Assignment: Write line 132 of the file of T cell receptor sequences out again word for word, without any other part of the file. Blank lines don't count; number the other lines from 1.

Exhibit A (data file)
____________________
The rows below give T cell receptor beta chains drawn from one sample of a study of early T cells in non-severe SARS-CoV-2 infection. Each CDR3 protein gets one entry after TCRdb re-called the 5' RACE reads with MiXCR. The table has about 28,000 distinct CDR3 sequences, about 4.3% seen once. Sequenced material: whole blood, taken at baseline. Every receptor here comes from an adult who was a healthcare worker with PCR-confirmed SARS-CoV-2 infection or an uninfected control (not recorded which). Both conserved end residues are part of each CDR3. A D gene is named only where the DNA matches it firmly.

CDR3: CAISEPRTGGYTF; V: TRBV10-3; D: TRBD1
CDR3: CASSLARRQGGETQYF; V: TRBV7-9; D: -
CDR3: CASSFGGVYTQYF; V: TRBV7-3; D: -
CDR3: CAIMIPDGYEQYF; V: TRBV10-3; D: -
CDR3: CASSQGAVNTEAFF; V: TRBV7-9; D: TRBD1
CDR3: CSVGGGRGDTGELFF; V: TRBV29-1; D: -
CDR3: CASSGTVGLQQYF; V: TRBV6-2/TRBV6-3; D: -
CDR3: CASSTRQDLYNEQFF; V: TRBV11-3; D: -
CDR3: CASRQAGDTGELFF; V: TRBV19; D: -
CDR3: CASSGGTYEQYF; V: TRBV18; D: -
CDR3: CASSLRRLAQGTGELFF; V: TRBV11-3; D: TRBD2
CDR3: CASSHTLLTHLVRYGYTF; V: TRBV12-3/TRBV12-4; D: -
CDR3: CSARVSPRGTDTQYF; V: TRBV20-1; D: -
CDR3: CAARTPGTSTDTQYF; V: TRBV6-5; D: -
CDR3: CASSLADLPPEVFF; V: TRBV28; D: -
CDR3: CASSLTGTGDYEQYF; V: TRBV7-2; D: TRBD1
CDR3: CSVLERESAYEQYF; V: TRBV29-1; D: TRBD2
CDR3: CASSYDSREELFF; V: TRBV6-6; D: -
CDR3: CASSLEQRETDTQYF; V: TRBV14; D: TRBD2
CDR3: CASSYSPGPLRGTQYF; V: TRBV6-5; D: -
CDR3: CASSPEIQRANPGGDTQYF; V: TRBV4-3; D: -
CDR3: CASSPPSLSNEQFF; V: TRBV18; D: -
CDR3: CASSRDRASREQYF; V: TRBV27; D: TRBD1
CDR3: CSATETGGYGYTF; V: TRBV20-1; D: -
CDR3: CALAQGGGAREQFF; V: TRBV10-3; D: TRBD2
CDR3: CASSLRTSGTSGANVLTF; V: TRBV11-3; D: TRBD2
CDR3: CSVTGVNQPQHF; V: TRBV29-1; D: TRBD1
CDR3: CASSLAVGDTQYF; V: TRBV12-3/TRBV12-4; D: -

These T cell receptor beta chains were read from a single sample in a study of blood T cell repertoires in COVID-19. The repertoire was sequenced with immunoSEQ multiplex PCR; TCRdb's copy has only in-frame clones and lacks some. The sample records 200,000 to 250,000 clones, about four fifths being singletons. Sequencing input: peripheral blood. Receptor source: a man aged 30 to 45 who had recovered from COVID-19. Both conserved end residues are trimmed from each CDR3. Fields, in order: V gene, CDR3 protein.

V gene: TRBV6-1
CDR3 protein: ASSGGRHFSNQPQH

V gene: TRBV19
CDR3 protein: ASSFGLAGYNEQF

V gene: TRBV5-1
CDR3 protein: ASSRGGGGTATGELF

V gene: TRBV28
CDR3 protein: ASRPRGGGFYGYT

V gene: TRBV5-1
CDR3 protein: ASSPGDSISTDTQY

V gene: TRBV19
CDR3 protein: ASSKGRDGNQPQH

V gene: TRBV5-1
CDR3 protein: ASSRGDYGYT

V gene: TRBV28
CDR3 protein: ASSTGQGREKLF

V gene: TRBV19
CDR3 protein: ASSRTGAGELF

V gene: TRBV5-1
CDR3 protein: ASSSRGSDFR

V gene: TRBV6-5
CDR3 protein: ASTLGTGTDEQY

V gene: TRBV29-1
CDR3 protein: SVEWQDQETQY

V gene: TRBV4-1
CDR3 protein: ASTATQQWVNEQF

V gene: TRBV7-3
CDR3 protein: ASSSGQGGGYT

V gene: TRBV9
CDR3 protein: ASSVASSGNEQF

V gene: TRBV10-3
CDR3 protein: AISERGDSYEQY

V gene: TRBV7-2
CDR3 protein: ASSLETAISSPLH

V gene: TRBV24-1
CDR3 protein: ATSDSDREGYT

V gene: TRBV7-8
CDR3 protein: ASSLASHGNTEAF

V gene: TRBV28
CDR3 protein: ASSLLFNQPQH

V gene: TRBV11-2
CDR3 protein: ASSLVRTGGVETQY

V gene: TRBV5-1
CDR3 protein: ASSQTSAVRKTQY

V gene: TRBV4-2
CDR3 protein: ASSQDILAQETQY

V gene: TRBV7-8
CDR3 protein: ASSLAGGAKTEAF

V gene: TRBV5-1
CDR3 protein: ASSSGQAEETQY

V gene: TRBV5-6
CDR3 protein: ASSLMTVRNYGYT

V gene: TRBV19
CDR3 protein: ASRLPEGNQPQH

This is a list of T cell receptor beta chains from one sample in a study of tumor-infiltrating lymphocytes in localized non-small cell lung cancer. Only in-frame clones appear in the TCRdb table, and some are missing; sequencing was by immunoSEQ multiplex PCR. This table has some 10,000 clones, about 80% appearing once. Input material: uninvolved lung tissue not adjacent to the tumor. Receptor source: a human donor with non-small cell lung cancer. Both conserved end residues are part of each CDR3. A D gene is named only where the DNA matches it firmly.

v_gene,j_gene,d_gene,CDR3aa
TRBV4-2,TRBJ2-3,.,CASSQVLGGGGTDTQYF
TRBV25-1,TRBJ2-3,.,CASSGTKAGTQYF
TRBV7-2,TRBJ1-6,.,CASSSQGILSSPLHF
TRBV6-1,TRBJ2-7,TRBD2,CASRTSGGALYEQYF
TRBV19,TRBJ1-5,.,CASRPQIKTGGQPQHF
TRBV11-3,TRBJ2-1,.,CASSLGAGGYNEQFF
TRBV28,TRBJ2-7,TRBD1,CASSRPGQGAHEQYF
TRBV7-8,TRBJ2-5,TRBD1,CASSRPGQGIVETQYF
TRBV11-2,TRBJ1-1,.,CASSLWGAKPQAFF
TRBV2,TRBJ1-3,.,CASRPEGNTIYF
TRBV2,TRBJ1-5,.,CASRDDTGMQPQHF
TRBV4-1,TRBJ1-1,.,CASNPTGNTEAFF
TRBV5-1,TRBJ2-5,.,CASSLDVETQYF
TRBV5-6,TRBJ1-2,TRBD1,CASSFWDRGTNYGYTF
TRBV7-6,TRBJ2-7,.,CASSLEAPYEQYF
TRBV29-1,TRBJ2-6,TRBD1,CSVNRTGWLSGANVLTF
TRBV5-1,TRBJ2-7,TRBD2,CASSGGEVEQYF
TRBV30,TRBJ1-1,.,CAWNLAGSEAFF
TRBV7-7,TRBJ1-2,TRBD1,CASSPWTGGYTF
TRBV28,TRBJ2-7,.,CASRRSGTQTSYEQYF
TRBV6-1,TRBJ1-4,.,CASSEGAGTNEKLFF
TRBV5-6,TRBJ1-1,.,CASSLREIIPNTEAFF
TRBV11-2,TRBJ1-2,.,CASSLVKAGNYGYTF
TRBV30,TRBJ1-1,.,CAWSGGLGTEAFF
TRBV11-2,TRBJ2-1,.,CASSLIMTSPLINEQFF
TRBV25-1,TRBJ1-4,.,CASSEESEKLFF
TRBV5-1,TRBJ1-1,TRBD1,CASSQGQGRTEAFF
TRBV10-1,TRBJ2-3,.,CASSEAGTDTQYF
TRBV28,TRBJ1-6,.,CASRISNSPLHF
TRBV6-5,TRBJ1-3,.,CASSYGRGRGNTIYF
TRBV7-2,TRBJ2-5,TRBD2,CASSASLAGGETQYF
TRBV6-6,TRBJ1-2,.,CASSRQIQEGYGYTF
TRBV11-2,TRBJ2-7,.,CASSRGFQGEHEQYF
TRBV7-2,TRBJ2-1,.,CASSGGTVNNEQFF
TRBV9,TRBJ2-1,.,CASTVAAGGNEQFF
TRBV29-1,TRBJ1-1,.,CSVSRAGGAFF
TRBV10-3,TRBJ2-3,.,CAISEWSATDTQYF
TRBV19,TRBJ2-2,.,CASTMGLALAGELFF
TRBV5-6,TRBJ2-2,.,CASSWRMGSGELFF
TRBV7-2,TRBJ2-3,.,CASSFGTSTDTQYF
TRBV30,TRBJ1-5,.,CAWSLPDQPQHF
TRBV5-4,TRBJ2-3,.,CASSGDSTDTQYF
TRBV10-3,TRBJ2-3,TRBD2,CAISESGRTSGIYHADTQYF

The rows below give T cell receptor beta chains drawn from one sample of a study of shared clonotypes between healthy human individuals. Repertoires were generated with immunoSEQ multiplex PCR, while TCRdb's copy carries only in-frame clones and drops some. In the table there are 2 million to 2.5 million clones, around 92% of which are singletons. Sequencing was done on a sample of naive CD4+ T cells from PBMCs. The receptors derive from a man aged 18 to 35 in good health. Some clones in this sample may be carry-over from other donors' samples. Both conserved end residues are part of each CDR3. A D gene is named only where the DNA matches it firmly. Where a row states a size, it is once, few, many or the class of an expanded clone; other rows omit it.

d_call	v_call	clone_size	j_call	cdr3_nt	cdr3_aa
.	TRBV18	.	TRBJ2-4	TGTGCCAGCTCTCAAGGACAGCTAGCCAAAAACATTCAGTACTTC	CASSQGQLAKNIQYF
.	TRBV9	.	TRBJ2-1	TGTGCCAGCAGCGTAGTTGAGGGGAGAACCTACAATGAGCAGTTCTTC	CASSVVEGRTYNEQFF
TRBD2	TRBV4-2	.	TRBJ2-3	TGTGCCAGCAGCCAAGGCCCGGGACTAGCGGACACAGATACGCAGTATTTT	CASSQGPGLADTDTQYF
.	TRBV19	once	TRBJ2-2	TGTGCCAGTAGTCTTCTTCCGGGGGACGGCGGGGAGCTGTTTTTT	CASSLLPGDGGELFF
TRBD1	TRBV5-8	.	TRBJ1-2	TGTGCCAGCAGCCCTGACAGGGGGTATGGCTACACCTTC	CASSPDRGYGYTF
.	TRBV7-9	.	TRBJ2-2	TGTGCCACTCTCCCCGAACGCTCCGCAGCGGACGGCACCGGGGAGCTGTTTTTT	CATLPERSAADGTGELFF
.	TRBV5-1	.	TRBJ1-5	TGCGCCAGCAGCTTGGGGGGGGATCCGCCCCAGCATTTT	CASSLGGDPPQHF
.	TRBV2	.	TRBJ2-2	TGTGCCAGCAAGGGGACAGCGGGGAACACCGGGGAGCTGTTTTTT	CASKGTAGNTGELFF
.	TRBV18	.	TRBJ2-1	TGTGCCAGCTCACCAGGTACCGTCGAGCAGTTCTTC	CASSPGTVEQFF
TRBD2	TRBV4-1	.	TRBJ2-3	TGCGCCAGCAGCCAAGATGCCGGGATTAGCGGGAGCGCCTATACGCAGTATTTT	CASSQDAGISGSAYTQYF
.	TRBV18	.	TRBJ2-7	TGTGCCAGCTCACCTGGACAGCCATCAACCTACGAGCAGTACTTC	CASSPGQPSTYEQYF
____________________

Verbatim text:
.	TRBV18	.	TRBJ2-4	TGTGCCAGCTCTCAAGGACAGCTAGCCAAAAACATTCAGTACTTC	CASSQGQLAKNIQYF